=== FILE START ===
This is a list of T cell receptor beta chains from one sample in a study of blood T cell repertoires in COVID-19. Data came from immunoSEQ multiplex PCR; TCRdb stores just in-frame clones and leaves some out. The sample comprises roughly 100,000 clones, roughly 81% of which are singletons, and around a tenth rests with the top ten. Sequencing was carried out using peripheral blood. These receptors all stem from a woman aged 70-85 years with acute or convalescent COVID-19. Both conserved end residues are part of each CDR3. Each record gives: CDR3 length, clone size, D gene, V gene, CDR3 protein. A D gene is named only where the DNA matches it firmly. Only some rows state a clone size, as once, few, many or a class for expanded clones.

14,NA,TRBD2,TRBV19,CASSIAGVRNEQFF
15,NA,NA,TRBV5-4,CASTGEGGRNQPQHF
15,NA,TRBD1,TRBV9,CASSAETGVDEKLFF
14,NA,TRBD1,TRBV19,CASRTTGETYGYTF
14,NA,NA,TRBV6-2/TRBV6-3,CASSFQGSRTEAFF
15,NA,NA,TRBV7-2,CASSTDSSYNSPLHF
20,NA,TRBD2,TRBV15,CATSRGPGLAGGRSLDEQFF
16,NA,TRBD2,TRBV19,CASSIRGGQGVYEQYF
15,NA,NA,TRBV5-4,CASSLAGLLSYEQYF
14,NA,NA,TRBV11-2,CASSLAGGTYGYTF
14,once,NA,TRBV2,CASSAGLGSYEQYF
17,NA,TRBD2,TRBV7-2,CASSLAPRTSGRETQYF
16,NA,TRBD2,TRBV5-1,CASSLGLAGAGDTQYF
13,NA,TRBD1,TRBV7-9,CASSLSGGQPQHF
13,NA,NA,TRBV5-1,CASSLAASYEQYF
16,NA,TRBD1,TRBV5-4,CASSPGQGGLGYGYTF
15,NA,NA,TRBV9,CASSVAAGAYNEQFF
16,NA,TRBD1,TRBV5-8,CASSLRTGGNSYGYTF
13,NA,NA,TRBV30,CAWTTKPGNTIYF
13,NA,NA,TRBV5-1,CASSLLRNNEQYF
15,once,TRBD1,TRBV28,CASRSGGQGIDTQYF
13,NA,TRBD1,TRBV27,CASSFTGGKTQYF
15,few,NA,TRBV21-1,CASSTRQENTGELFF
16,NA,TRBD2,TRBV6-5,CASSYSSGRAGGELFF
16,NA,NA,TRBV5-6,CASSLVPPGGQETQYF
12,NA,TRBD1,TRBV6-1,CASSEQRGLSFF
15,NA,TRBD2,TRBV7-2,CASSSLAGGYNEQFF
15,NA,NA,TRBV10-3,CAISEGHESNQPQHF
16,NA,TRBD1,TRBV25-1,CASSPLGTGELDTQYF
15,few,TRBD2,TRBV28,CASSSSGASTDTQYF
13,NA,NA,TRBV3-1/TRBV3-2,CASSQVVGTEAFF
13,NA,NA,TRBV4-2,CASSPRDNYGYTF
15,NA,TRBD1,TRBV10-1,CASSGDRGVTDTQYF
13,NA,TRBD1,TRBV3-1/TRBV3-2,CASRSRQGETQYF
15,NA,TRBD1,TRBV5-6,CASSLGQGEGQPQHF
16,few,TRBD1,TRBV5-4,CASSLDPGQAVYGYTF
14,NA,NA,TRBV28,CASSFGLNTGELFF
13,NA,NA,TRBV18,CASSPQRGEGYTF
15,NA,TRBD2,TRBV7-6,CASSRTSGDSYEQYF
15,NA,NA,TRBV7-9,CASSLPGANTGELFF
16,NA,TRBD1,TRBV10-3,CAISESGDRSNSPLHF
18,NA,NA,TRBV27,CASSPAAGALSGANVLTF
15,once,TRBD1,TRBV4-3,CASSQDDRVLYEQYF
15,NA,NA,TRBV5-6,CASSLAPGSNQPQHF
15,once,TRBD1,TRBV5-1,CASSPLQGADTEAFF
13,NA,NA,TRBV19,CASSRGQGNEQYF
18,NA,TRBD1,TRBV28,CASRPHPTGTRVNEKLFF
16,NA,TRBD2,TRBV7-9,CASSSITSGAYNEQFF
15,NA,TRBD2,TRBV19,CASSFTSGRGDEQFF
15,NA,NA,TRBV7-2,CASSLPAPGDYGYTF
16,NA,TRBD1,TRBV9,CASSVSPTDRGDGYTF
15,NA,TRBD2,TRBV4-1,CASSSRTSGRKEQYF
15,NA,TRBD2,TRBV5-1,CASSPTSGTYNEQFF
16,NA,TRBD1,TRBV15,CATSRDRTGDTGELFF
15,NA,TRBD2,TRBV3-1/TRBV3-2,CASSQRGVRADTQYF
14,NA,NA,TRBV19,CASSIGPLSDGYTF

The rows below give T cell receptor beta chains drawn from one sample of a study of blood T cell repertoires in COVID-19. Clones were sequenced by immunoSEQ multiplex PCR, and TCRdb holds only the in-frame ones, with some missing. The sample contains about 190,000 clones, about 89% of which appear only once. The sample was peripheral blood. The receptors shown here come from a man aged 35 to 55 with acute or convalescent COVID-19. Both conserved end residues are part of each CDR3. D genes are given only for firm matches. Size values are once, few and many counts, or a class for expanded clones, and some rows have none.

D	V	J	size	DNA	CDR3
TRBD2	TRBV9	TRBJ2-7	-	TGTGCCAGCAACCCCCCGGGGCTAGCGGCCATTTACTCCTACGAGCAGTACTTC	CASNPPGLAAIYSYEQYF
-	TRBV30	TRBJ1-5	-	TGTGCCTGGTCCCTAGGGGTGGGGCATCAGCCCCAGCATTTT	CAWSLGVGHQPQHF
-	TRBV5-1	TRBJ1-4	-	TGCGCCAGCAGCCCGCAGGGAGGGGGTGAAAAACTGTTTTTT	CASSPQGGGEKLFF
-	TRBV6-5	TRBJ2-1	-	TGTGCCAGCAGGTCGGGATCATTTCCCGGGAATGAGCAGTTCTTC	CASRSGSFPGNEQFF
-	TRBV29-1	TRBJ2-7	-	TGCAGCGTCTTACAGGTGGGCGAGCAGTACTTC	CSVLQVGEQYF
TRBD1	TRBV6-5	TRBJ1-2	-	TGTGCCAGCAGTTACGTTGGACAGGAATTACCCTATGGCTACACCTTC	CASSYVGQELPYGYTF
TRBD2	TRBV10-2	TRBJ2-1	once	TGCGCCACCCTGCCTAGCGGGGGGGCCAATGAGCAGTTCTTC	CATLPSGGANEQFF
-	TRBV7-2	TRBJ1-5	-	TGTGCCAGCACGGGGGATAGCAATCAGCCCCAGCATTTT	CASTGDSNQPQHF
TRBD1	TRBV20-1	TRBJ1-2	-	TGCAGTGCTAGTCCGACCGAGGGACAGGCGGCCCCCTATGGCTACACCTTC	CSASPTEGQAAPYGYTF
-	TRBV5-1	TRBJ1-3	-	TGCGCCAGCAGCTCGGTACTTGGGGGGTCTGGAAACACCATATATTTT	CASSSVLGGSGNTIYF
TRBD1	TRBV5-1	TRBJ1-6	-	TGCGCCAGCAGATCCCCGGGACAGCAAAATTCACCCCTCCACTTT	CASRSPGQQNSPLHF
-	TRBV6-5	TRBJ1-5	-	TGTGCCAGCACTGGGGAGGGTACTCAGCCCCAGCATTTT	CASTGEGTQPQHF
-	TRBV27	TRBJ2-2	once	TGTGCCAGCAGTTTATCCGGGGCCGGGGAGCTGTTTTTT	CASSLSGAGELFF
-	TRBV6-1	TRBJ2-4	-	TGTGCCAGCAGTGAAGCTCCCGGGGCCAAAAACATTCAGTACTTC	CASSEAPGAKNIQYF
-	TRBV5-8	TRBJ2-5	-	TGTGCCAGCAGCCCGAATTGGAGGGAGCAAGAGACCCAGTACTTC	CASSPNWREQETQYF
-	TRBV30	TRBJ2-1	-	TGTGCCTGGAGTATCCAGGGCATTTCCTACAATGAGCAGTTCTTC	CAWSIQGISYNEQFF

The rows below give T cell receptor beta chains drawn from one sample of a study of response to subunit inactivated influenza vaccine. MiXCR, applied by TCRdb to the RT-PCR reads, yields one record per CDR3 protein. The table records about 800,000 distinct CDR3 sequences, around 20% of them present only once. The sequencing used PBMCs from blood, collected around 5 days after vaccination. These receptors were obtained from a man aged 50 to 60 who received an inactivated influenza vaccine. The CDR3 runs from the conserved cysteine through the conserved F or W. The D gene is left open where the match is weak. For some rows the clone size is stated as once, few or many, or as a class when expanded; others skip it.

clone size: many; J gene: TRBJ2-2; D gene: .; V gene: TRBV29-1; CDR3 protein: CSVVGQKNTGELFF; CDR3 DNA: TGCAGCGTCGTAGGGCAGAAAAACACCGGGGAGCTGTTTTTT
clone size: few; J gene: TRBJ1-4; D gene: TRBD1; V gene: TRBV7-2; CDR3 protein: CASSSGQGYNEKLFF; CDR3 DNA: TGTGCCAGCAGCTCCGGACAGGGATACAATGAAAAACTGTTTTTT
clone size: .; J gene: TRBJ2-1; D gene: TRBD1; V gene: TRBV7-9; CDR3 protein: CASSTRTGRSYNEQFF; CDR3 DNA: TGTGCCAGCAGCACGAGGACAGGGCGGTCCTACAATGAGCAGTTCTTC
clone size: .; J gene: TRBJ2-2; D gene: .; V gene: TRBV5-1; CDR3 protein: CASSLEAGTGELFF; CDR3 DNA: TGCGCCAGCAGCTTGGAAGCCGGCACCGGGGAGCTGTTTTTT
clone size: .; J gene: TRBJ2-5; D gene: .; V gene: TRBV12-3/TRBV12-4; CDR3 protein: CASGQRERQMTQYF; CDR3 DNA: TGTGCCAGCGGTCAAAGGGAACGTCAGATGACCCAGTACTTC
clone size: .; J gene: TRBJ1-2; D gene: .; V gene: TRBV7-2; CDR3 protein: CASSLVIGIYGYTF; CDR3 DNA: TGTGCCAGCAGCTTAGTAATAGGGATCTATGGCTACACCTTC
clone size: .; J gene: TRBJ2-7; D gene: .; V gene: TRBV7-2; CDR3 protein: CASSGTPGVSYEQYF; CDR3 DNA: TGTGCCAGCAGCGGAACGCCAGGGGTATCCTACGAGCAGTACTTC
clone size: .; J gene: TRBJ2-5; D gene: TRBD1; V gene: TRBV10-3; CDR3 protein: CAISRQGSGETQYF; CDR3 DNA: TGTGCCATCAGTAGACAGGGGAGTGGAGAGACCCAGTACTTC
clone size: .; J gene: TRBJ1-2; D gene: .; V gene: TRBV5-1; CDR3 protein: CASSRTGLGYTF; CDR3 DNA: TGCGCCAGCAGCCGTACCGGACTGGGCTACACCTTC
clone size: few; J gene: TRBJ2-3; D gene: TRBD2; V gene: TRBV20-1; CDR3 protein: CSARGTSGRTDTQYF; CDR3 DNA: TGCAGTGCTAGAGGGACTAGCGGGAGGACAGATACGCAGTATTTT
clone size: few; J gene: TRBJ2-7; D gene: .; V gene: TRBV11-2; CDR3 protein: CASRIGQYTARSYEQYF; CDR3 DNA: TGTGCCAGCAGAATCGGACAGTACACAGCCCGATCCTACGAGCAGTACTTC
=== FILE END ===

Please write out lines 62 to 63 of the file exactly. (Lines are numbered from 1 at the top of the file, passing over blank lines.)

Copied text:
-	TRBV5-1	TRBJ1-4	-	TGCGCCAGCAGCCCGCAGGGAGGGGGTGAAAAACTGTTTTTT	CASSPQGGGEKLFF
-	TRBV6-5	TRBJ2-1	-	TGTGCCAGCAGGTCGGGATCATTTCCCGGGAATGAGCAGTTCTTC	CASRSGSFPGNEQFF